N. Korea concerns continue to weigh on STI

Even Trump's surprise deal with Congress fails to help bourse sustain earlier gains

Singapore shares closed on a weaker note after giving back earlier gains as ongoing concerns over the North Korean nuclear threat outweighed a surprise deal by United States lawmakers that averted fears of a government shutdown.

The key Straits Times Index closed 0.14 per cent or 4.41 points lower at 3,228.06, dragged down by Singtel, OCBC Bank, Jardine Cycle & Carriage, Yangzijiang Shipbuilding and Thai Beverage (ThaiBev).

Singtel shed two cents to $3.67, OCBC dipped three cents to $10.93 and Jardine Cycle & Carriage lost 74 cents to $38.85. Yangzijiang fell three cents to $1.405 while ThaiBev dropped 0.5 cent to 91.5 cents.

Most bourses across Asia started higher, but many were unable to sustain the advance as bids stayed thin. Investors were awaiting the monetary policy statement from the European Central Bank (ECB), released last night, to see if there were any changes to the stimulus programme.

ECB president Mario Draghi is expected to lay the groundwork regarding the central bank's stimulus programme, but most investors feel he will hold off until next month to make any major announcements.

US President Donald Trump forged a surprising deal with Democrats in Congress on Wednesday to extend the debt limit and provide government funding until Dec 15.

But despite a positive lead from Wall Street overnight, Asian markets could not hold on to gains.

"September-October remains vulnerable to autumn panics, and it seems people are very concerned about North Korea. The final 30 minutes of weakness seen in US markets made the day's advance rather unconvincing," noted one dealer.

Among the most actively traded counters were Rowsley, which gained 0.2 cent to 11.5 cents, with 143.3 million shares done. NetLink NBN Trust rose two cents to 84.5 cents on 50.6 million shares traded.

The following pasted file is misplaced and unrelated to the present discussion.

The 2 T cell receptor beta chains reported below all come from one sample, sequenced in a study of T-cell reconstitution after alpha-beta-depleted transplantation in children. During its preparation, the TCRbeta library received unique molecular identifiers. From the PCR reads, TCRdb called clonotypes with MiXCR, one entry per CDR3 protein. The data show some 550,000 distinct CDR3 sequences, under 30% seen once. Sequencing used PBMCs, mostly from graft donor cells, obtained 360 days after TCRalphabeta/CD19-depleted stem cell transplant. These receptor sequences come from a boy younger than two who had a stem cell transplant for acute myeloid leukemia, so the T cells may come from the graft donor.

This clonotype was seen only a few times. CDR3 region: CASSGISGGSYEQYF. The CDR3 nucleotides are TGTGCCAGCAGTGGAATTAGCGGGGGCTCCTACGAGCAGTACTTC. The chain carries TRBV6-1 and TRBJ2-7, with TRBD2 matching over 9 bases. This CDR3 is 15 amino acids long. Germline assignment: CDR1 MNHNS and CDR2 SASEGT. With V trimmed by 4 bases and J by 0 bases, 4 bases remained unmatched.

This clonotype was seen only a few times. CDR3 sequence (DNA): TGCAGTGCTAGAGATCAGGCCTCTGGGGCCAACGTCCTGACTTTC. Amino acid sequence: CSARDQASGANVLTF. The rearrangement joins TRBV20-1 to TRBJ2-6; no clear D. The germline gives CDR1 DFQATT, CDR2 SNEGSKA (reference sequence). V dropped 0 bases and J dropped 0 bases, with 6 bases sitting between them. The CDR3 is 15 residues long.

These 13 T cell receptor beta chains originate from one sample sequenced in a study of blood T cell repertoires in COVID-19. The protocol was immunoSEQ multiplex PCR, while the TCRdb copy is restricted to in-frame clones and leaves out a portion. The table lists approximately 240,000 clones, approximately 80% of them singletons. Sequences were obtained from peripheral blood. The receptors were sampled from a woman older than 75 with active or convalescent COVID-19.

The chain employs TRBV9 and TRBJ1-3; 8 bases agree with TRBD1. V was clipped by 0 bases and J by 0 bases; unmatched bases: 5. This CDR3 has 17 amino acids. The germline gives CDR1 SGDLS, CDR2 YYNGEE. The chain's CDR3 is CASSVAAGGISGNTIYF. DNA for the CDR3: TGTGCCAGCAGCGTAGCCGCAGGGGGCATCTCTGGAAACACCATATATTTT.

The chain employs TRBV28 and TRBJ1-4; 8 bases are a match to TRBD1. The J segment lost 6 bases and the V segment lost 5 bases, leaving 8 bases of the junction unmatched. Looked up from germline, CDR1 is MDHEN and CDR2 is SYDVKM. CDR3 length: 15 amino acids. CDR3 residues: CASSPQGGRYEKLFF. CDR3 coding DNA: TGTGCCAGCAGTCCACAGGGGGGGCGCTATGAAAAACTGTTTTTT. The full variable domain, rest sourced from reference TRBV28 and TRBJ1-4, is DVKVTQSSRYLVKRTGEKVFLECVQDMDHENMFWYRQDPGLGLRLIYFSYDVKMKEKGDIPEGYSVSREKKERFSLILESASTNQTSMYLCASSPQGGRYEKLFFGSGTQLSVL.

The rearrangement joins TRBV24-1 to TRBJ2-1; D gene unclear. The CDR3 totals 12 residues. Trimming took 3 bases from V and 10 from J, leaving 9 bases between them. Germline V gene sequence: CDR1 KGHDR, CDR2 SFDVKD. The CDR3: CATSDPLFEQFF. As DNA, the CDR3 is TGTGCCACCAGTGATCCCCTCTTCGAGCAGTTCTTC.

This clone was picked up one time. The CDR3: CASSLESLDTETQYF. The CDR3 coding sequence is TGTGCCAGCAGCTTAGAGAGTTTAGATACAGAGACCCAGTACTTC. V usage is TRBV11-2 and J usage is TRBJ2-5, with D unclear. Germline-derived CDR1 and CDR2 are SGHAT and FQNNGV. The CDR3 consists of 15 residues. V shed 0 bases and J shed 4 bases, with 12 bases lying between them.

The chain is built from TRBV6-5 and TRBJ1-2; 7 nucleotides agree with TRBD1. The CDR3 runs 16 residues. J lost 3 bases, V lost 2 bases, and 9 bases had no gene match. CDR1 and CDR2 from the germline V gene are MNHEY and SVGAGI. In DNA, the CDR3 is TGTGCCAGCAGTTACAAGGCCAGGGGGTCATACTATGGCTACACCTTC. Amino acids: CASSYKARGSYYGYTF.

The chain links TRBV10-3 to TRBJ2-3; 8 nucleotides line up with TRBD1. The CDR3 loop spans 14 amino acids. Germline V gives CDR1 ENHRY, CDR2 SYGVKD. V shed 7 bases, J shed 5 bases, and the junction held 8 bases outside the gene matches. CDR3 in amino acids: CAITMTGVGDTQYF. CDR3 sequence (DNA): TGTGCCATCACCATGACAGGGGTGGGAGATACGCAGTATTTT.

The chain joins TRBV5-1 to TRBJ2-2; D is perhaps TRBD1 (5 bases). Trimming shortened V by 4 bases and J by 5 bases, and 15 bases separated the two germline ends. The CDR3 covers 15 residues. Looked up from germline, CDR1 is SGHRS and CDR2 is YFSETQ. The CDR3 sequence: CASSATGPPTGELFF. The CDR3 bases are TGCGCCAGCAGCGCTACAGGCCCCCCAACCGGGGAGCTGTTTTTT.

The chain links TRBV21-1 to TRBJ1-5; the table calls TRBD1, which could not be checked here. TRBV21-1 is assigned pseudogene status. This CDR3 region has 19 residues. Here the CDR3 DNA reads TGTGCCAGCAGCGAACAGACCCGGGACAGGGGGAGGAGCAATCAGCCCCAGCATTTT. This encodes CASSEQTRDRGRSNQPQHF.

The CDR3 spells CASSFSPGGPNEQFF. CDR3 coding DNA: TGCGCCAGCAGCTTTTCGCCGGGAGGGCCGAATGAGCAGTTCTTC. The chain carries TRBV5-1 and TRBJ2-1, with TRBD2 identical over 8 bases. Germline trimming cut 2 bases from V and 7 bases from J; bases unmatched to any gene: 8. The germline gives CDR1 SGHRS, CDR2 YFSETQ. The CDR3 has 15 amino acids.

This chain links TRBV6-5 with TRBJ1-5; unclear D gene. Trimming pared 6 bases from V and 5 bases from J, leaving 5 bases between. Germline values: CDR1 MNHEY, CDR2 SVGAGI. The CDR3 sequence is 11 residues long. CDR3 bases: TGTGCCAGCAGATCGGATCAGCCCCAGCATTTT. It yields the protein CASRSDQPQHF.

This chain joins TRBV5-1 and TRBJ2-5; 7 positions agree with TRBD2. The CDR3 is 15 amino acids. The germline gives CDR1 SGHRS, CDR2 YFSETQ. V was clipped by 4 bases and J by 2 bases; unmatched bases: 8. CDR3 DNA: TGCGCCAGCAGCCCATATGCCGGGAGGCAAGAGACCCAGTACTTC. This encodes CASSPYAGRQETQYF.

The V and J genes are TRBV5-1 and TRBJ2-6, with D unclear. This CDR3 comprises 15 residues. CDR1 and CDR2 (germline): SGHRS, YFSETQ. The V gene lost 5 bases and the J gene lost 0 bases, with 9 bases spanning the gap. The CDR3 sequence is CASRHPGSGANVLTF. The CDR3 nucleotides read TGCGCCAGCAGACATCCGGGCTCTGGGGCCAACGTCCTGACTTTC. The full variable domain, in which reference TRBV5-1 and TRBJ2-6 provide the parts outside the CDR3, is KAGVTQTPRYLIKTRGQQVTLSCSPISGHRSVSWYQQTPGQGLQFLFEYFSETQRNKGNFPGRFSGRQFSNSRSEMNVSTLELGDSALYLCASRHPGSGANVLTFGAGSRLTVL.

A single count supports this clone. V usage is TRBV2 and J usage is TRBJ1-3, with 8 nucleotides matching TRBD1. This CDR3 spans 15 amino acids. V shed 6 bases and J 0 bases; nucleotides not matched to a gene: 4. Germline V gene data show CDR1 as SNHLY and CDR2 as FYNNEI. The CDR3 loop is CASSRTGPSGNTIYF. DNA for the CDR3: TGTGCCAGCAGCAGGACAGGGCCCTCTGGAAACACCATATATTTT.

CapitaMall Trust dipped two cents to $2.07, while Vashion surged 0.1 cent to 0.2 cent on a turnover of 20.5 million shares.

mm2 Asia's shares rose 1.5 cents to 49.5 cents on news that it had inked a deal with two Chinese media firms to invest US$25 million (S$34 million) to co-produce five films as well as online films over three years.

Mermaid Maritime gained 0.2 cent to 12.4 cents after announcing it had won US$12 million in subsea contracts in South-east Asia and the Middle East.

Wing Tai Holdings dipped one cent to $2.11 despite a buy call for the firm's low gearing and potential to buy more land bank. Like many undervalued local property stocks, it is trading at a 39 per cent discount to the firm's revalued net asset value.

"We believe Wing Tai will further deepen its footprint in Singapore, Malaysia (post-privatisation completion) and Australia. It plans to develop over 600 homes on the 99-year leasehold residential site in Serangoon North Avenue 1, with a gross foot area of 462,561 sq ft," said UOB Kay Hian.

A version of this article appeared in the print edition of The Straits Times on September 08, 2017, with the headline 'N. Korea concerns continue to weigh on STI'. Print Edition | Subscribe